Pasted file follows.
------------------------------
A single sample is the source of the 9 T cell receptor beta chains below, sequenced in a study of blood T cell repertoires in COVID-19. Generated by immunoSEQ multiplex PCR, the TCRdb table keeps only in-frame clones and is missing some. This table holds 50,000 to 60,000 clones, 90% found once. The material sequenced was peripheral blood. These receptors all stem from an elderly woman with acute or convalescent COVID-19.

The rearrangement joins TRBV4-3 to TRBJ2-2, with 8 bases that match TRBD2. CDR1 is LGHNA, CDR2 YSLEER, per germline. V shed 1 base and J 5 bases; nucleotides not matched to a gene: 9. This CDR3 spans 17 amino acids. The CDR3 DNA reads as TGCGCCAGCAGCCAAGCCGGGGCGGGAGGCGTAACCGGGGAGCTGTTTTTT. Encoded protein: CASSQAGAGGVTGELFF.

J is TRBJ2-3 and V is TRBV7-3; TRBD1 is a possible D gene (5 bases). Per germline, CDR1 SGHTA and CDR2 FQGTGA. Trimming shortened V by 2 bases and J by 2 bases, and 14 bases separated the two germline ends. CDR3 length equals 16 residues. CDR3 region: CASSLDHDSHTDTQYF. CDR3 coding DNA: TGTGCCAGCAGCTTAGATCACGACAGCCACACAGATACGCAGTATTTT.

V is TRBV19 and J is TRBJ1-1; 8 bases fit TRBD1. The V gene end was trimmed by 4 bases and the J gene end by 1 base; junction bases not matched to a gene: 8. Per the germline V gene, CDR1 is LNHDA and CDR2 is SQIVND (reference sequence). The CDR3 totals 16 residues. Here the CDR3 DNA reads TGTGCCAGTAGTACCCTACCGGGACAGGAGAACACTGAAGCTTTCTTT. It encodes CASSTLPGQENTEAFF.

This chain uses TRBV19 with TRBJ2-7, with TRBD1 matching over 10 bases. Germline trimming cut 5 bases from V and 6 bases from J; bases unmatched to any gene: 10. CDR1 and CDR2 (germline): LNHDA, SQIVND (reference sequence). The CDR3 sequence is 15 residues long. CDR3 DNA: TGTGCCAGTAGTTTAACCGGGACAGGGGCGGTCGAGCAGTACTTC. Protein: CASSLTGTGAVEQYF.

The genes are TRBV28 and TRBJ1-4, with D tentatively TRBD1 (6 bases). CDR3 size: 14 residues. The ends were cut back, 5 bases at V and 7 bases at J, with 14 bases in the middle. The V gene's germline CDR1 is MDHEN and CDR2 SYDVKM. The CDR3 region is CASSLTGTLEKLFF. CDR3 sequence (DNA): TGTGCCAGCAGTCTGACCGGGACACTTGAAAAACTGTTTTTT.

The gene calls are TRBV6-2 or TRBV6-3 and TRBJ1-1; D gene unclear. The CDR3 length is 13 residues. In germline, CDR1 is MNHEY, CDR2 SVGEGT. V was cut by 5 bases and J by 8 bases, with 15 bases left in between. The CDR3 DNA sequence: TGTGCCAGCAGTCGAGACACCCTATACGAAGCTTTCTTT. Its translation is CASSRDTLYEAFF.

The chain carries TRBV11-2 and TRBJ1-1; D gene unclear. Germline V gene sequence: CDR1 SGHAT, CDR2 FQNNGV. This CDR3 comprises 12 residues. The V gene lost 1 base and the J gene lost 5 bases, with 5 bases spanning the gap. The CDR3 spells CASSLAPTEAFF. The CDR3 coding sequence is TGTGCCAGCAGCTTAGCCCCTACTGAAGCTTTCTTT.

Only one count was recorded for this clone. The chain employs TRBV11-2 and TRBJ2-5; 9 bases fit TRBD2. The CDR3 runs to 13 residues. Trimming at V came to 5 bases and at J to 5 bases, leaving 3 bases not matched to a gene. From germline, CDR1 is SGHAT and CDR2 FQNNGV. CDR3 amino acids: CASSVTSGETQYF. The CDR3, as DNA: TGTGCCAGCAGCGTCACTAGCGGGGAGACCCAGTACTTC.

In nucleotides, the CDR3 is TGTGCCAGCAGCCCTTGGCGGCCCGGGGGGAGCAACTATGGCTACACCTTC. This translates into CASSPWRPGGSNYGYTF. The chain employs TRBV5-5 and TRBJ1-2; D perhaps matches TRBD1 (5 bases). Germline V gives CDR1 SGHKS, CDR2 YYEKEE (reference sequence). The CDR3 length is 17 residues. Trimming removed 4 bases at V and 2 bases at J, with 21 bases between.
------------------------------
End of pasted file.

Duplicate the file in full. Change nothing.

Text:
A single sample is the source of the 9 T cell receptor beta chains below, sequenced in a study of blood T cell repertoires in COVID-19. Generated by immunoSEQ multiplex PCR, the TCRdb table keeps only in-frame clones and is missing some. This table holds 50,000 to 60,000 clones, 90% found once. The material sequenced was peripheral blood. These receptors all stem from an elderly woman with acute or convalescent COVID-19.

The rearrangement joins TRBV4-3 to TRBJ2-2, with 8 bases that match TRBD2. CDR1 is LGHNA, CDR2 YSLEER, per germline. V shed 1 base and J 5 bases; nucleotides not matched to a gene: 9. This CDR3 spans 17 amino acids. The CDR3 DNA reads as TGCGCCAGCAGCCAAGCCGGGGCGGGAGGCGTAACCGGGGAGCTGTTTTTT. Encoded protein: CASSQAGAGGVTGELFF.

J is TRBJ2-3 and V is TRBV7-3; TRBD1 is a possible D gene (5 bases). Per germline, CDR1 SGHTA and CDR2 FQGTGA. Trimming shortened V by 2 bases and J by 2 bases, and 14 bases separated the two germline ends. CDR3 length equals 16 residues. CDR3 region: CASSLDHDSHTDTQYF. CDR3 coding DNA: TGTGCCAGCAGCTTAGATCACGACAGCCACACAGATACGCAGTATTTT.

V is TRBV19 and J is TRBJ1-1; 8 bases fit TRBD1. The V gene end was trimmed by 4 bases and the J gene end by 1 base; junction bases not matched to a gene: 8. Per the germline V gene, CDR1 is LNHDA and CDR2 is SQIVND (reference sequence). The CDR3 totals 16 residues. Here the CDR3 DNA reads TGTGCCAGTAGTACCCTACCGGGACAGGAGAACACTGAAGCTTTCTTT. It encodes CASSTLPGQENTEAFF.

This chain uses TRBV19 with TRBJ2-7, with TRBD1 matching over 10 bases. Germline trimming cut 5 bases from V and 6 bases from J; bases unmatched to any gene: 10. CDR1 and CDR2 (germline): LNHDA, SQIVND (reference sequence). The CDR3 sequence is 15 residues long. CDR3 DNA: TGTGCCAGTAGTTTAACCGGGACAGGGGCGGTCGAGCAGTACTTC. Protein: CASSLTGTGAVEQYF.

The genes are TRBV28 and TRBJ1-4, with D tentatively TRBD1 (6 bases). CDR3 size: 14 residues. The ends were cut back, 5 bases at V and 7 bases at J, with 14 bases in the middle. The V gene's germline CDR1 is MDHEN and CDR2 SYDVKM. The CDR3 region is CASSLTGTLEKLFF. CDR3 sequence (DNA): TGTGCCAGCAGTCTGACCGGGACACTTGAAAAACTGTTTTTT.

The gene calls are TRBV6-2 or TRBV6-3 and TRBJ1-1; D gene unclear. The CDR3 length is 13 residues. In germline, CDR1 is MNHEY, CDR2 SVGEGT. V was cut by 5 bases and J by 8 bases, with 15 bases left in between. The CDR3 DNA sequence: TGTGCCAGCAGTCGAGACACCCTATACGAAGCTTTCTTT. Its translation is CASSRDTLYEAFF.

The chain carries TRBV11-2 and TRBJ1-1; D gene unclear. Germline V gene sequence: CDR1 SGHAT, CDR2 FQNNGV. This CDR3 comprises 12 residues. The V gene lost 1 base and the J gene lost 5 bases, with 5 bases spanning the gap. The CDR3 spells CASSLAPTEAFF. The CDR3 coding sequence is TGTGCCAGCAGCTTAGCCCCTACTGAAGCTTTCTTT.

Only one count was recorded for this clone. The chain employs TRBV11-2 and TRBJ2-5; 9 bases fit TRBD2. The CDR3 runs to 13 residues. Trimming at V came to 5 bases and at J to 5 bases, leaving 3 bases not matched to a gene. From germline, CDR1 is SGHAT and CDR2 FQNNGV. CDR3 amino acids: CASSVTSGETQYF. The CDR3, as DNA: TGTGCCAGCAGCGTCACTAGCGGGGAGACCCAGTACTTC.

In nucleotides, the CDR3 is TGTGCCAGCAGCCCTTGGCGGCCCGGGGGGAGCAACTATGGCTACACCTTC. This translates into CASSPWRPGGSNYGYTF. The chain employs TRBV5-5 and TRBJ1-2; D perhaps matches TRBD1 (5 bases). Germline V gives CDR1 SGHKS, CDR2 YYEKEE (reference sequence). The CDR3 length is 17 residues. Trimming removed 4 bases at V and 2 bases at J, with 21 bases between.